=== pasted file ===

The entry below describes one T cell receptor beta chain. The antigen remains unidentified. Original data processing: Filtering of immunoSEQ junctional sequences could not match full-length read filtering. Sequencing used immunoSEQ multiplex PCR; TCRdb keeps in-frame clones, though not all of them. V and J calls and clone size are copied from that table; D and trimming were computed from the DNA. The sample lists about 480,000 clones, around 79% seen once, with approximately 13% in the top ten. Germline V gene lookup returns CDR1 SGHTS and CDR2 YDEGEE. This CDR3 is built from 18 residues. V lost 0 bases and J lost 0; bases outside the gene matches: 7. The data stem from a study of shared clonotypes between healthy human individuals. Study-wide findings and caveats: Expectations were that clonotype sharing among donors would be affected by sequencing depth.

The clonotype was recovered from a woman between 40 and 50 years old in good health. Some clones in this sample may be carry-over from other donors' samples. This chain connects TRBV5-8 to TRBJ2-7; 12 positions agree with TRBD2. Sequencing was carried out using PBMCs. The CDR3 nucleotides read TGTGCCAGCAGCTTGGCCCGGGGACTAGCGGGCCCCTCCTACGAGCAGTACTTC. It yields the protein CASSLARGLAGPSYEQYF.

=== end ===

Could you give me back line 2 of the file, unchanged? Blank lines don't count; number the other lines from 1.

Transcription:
The clonotype was recovered from a woman between 40 and 50 years old in good health. Some clones in this sample may be carry-over from other donors' samples. This chain connects TRBV5-8 to TRBJ2-7; 12 positions agree with TRBD2. Sequencing was carried out using PBMCs. The CDR3 nucleotides read TGTGCCAGCAGCTTGGCCCGGGGACTAGCGGGCCCCTCCTACGAGCAGTACTTC. It yields the protein CASSLARGLAGPSYEQYF.